Hundreds of climate activists have turned out in Glasgow for a march highlighting the “real threat” to the city of rising sea levels.
Global campaigning network Extinction Rebellion had members from its Glasgow, Renfrewshire and East Dunbartonshire branches take to the streets for its second Blue Wave parade on Saturday.
The idea behind the event is to raise awareness of the dangers Glasgow and other parts of the country and world face from flooding caused by rising sea levels and an increasing number of storms.
The family friendly parade kicked off at Clydeside Amphitheatre at 12pm, before the hoards of activists walk to the steps on Buchanan Street.
People could be seen holding placards which said ‘Love our planet’ and ‘Fight for justice for all beings’ as they made their voices heard in the city.
Sarah Krischer, a 27-year-old activist, said: “These last few weeks have shown how vulnerable both the city and the wider region are to flooding, which is only going to intensify as a result of sea level rise and extreme weather from the climate crisis.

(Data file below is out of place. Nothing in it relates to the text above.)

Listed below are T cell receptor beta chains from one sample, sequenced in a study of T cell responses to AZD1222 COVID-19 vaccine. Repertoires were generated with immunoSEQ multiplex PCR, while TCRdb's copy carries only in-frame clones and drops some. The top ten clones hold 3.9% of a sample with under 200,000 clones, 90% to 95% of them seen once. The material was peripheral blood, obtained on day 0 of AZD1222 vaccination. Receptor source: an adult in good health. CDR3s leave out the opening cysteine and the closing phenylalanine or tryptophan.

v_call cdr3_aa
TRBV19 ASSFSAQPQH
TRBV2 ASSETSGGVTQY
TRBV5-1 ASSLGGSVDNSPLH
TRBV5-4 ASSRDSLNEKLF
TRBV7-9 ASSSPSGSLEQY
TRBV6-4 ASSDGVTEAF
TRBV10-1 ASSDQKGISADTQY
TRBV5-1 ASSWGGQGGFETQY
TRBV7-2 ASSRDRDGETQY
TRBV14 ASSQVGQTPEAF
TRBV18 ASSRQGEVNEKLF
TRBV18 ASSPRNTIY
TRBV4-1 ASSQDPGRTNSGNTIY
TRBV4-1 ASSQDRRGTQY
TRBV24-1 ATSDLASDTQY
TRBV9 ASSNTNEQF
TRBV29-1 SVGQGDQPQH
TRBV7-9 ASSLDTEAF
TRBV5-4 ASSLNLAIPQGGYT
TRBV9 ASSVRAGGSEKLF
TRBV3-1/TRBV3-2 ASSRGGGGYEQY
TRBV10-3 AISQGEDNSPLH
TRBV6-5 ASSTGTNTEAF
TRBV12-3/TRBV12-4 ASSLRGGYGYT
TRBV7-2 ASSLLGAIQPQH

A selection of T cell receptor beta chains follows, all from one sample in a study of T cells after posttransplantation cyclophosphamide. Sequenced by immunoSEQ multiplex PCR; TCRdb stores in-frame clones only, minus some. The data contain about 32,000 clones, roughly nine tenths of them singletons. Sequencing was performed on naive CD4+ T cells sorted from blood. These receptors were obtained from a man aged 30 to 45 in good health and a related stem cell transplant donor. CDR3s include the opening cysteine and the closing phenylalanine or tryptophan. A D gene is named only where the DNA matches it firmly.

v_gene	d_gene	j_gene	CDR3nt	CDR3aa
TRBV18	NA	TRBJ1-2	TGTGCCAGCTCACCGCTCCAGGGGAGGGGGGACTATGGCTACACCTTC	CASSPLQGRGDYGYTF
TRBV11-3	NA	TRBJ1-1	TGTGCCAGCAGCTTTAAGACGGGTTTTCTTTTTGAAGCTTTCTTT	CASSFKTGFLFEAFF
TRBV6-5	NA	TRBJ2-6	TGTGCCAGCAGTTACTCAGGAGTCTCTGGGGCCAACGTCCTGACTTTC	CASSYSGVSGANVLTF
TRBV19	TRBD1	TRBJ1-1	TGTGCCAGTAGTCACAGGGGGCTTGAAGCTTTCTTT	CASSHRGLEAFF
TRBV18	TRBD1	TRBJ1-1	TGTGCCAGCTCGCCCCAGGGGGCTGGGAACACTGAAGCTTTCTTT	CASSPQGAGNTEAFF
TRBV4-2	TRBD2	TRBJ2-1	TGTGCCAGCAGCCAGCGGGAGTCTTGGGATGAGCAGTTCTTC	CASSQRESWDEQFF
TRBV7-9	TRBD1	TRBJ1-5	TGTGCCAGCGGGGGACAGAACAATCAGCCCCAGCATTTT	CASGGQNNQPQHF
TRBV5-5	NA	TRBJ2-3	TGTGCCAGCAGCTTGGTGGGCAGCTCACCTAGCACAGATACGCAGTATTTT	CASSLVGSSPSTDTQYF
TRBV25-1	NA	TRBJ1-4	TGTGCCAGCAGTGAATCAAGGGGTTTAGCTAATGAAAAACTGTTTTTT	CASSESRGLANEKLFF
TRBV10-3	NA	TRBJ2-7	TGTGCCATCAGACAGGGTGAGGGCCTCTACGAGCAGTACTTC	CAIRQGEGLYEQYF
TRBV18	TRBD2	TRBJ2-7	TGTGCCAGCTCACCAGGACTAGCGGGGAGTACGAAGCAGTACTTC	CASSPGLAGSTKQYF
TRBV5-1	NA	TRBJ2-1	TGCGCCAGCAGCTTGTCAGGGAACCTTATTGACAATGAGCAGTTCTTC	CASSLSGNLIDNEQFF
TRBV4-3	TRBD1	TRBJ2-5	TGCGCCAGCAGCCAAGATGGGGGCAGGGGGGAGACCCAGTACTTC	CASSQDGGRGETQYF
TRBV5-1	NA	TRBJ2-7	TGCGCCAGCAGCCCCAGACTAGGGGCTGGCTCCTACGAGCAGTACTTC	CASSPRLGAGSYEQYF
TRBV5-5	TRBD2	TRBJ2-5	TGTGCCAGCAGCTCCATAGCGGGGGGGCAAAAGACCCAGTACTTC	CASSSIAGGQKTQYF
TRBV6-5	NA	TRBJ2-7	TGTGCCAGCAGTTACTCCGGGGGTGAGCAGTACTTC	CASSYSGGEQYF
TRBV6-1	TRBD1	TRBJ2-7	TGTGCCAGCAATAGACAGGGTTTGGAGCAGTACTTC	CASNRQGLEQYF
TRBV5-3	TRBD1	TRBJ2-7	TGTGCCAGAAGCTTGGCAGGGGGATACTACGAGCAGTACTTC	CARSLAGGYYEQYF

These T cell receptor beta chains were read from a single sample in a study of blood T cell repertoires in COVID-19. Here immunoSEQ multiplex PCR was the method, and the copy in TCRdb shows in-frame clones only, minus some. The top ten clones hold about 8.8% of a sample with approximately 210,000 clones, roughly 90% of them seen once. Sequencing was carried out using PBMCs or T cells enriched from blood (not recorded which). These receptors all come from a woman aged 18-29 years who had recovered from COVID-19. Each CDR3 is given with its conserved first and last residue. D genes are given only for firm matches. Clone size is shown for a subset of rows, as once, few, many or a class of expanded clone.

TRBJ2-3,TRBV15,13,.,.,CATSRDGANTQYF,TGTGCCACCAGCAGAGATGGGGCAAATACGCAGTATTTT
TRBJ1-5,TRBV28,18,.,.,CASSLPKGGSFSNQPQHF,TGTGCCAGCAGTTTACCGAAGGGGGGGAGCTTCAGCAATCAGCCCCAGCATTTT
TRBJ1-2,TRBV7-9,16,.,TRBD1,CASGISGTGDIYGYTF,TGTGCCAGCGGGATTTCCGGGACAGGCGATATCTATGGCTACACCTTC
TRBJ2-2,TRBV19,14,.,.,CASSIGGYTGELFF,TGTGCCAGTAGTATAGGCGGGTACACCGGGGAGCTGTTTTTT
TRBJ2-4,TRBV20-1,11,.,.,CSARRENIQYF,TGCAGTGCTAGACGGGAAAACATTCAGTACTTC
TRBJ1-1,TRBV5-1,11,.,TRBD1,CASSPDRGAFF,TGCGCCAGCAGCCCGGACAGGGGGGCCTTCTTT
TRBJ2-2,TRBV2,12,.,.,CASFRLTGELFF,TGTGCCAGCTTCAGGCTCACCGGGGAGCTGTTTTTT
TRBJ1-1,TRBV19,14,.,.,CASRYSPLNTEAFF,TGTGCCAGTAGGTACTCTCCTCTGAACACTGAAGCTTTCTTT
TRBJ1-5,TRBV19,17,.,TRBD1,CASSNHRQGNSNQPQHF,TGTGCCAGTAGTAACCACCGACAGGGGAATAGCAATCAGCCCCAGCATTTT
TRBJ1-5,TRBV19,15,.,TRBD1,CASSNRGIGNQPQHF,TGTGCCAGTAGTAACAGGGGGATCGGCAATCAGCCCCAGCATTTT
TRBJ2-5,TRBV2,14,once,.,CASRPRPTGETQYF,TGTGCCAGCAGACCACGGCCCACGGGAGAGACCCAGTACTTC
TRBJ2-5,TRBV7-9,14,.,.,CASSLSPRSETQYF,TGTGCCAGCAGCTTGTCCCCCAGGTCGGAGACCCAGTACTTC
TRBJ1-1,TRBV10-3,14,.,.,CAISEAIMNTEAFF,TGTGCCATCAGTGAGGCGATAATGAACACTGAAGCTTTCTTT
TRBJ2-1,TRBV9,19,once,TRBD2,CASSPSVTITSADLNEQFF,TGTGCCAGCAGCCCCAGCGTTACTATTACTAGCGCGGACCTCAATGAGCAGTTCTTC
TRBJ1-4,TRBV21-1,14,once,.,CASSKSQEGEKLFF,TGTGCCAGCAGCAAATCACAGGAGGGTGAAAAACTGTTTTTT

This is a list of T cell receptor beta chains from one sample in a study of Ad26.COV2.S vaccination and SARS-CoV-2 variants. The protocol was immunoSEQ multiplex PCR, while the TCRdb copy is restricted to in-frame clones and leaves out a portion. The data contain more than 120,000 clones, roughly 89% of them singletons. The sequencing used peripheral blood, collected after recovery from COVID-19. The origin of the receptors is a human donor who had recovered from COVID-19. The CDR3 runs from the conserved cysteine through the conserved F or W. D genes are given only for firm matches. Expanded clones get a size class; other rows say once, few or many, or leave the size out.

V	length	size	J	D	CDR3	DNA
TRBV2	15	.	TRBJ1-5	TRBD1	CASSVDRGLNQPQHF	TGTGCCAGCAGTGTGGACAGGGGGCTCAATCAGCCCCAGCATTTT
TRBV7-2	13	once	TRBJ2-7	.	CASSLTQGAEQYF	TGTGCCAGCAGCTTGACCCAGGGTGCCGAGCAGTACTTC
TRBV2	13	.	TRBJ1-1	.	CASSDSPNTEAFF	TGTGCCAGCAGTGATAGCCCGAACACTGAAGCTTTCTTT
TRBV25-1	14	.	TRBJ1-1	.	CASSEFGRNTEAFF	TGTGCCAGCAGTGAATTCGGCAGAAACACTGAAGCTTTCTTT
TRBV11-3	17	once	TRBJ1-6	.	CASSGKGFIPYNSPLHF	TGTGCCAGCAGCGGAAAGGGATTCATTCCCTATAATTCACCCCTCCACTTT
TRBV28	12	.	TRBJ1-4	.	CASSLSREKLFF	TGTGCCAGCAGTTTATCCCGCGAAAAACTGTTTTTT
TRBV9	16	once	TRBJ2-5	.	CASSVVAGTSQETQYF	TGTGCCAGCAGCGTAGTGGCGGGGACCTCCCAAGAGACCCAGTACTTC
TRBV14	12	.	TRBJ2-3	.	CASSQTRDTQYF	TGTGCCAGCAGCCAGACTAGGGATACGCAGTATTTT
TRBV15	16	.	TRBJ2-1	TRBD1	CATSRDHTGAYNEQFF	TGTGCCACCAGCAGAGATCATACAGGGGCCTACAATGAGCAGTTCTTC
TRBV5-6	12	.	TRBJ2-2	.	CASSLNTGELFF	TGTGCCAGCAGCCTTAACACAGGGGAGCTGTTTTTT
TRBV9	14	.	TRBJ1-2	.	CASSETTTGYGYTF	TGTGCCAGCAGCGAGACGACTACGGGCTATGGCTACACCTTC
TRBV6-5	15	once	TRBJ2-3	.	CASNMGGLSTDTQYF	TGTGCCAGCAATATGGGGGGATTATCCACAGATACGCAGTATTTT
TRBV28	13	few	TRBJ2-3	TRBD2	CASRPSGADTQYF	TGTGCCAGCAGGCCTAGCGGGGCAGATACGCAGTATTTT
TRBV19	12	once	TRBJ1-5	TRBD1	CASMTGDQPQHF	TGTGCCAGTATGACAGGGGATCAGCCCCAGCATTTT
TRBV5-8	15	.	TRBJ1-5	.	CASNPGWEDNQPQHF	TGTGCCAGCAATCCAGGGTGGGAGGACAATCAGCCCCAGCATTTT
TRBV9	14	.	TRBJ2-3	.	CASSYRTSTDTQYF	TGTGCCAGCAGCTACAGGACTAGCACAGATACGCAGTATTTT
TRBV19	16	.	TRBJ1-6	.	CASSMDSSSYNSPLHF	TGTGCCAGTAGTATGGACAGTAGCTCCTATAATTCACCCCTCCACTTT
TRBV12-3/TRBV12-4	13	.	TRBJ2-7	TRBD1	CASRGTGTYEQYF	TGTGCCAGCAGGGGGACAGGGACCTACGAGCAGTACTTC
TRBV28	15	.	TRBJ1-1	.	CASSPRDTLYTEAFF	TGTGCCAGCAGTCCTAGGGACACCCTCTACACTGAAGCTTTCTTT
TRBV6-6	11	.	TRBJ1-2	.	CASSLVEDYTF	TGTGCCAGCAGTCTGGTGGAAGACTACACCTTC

“The Blue Wave is all about raising awareness of how very present this threat is.”
A report by Climate Ready Clyde – a coalition of six councils, transport agencies, universities and government agencies – has said the climate crisis could cost the Glasgow City Region hundreds of millions a year by 2050.
It has also warned major roads, bridges, rail lines and hospitals are in danger of being damaged or closed.
Jim Carruth, poet laureate for Glasgow who read at last year’s event, said:
“The world’s climate debate comes to Glasgow this year and it is vital that we actively engage with the conversation and send out a clear message on the urgent steps this city, this country and others need to take.”